"New Zealand is proud to stand in solidarity alongside a number of other countries to answer that call," she said.

Training would only be carried out at four locations in Britain, with New Zealand personnel not entering Ukraine.

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 Russian President Vladimir Putin and North Korean leader Kim Jong-un are planning to deepen their diplomatic ties, state media reported on Monday.

Putin sent his greetings to Kim as Monday marks the day of Korea's liberation from Japanese colonial rule, writing that the two nations share a tradition of bilateral friendship and cooperation, dpa news agency quoted the state media report as saying.

It is in the interest of the people of both countries to expand relations, which would also help "strengthen security and stability on the Korean Peninsula and in the whole Northeast Asian region", Putin was reported as saying.

Largely isolated North Korea has pledged its support for Russia since Moscow invaded Ukraine in February, a move that has largely triggered outrage in the West.

Pyongyang followed Russia and Syria in recognizing the Donetsk and Luhansk regions as independent republics in July, a step most countries have refused, prompting Ukraine to sever diplomatic relations with North Korea.

Russia recognised Donetsk and Luhansk as independent on February 24, the day it invaded Ukraine.

According to reports from North Korea, Kim also sent a message of greeting to Putin, saying friendly relations "will become stronger in all areas", based on agreements the two countries reached at their April 2019 summit in Vladivostok, Russia.


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Australian Prime Minister Anthony Albanese says he will investigate reports that his predecessor, Scott Morrison, secretly assumed three roles in the Ministry.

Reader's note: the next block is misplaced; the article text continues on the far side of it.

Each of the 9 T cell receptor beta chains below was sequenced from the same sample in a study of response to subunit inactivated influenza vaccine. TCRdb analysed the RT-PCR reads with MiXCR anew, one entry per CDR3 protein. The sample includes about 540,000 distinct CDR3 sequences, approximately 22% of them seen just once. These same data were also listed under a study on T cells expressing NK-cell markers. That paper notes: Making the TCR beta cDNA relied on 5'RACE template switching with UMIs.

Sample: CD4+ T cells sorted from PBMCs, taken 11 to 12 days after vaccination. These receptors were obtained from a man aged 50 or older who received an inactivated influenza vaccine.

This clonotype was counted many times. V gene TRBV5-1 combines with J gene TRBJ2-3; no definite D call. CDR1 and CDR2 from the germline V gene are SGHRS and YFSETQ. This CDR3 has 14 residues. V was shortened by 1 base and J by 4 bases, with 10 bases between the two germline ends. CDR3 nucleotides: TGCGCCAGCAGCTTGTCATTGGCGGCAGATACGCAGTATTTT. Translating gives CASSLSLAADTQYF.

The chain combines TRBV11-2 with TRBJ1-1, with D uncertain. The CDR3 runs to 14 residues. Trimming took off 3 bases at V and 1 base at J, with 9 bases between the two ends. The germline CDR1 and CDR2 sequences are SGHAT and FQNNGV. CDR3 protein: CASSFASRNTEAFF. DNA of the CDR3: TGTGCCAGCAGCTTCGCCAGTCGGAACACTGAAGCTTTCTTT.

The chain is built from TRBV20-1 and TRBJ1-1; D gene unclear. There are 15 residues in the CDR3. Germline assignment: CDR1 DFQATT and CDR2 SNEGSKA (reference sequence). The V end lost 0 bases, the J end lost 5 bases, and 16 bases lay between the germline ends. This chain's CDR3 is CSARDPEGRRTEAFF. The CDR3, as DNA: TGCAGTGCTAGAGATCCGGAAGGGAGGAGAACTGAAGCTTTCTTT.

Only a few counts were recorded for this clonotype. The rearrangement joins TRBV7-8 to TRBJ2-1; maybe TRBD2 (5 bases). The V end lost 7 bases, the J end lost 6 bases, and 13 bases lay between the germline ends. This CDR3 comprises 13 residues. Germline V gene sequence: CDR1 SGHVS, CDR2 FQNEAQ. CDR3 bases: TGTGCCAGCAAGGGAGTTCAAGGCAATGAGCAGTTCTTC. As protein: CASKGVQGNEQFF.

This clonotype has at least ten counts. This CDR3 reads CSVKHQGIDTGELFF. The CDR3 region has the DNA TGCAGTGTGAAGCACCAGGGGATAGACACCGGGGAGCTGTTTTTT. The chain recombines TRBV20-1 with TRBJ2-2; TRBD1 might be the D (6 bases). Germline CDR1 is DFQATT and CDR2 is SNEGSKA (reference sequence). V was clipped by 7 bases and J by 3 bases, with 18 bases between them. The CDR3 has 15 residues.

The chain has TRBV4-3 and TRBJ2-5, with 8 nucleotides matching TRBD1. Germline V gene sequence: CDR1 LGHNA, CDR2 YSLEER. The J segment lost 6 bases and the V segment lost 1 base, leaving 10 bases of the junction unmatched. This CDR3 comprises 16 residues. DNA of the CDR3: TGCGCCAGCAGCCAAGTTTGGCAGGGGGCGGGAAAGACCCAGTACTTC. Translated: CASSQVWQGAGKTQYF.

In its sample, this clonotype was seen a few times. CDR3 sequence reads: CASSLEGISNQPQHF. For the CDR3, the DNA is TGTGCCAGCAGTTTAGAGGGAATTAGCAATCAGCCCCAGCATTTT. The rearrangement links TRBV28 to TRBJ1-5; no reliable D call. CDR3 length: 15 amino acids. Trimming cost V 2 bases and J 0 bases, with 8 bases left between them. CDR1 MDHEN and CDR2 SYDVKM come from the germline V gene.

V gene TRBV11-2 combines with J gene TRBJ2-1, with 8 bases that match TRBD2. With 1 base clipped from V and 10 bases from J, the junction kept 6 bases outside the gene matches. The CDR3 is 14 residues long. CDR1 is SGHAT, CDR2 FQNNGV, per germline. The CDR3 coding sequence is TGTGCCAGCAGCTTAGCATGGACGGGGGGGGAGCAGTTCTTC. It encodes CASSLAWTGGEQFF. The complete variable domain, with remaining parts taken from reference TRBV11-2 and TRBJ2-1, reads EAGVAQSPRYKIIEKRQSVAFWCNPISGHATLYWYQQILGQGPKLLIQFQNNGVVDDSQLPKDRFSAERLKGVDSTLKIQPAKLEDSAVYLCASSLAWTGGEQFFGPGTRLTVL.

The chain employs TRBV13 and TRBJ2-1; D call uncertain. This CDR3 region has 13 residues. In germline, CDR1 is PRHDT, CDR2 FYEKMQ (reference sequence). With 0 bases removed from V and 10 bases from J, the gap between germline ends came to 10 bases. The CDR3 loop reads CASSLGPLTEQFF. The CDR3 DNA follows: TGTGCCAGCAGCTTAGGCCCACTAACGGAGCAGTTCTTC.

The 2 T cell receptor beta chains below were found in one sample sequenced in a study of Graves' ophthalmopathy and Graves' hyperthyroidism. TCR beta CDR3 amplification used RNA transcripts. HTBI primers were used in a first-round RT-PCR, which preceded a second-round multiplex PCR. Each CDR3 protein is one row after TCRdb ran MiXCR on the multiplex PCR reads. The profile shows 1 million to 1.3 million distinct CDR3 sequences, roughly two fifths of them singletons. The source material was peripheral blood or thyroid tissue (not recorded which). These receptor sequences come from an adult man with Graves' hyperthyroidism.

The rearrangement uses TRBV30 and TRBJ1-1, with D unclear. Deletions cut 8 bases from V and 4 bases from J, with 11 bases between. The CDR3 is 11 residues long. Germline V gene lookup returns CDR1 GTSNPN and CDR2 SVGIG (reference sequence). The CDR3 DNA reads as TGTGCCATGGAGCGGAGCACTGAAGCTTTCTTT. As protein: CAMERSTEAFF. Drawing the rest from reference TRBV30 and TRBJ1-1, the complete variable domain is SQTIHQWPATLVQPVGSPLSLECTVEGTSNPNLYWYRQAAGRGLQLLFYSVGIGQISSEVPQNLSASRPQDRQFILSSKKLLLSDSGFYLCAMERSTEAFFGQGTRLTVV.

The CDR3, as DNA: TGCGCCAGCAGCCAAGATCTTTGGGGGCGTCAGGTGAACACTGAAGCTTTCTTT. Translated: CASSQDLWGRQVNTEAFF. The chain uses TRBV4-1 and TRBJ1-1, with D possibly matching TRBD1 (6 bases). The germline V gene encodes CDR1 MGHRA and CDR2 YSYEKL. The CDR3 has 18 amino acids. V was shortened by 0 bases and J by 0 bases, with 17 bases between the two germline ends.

Morrison became joint minister for the health, finance and resources portfolios in the two years before he lost power in May, the BBC quoted a local media report as saying.

Albanese said he would seek legal advice about the decisions, calling them "unacceptable" and "just weird". The former Prime Minister has declined to comment.

On Monday, Governor-General David Hurley confirmed he had signed an "administrative instrument" that had allowed Morrison to secretly take on the portfolios.

It was "consistent with section 64 of the constitution", a spokesperson said.

But Albanese, law experts and Morrison's former colleagues have criticised the secrecy surrounding it.

Even some ministers were reportedly not aware they were sharing portfolios with the former prime minister.

"This is the sort of 'tin pot' activity that we would ridicule if it was in a non-democratic country," Albanese told reporters on Monday.

Local media reported that former Health Minister Greg Hunt agreed in 2020 to share his portfolio in the event he became incapacitated from Covid, the BBC reported.

But then-Finance Minister Mathias Cormann only learned last week that his role had been jointly held, said a report by local outlet News.com.au.

Morrison was sworn in as a second resources minister, joining Keith Pitt, last year. Morrison used his powers to block a gas exploration licence in New South Wales, a decision opposed by Pitt.

Albanese said he would not speculate on forthcoming legal advice but accused his predecessor of having governed "in the shadows", the BBC reported.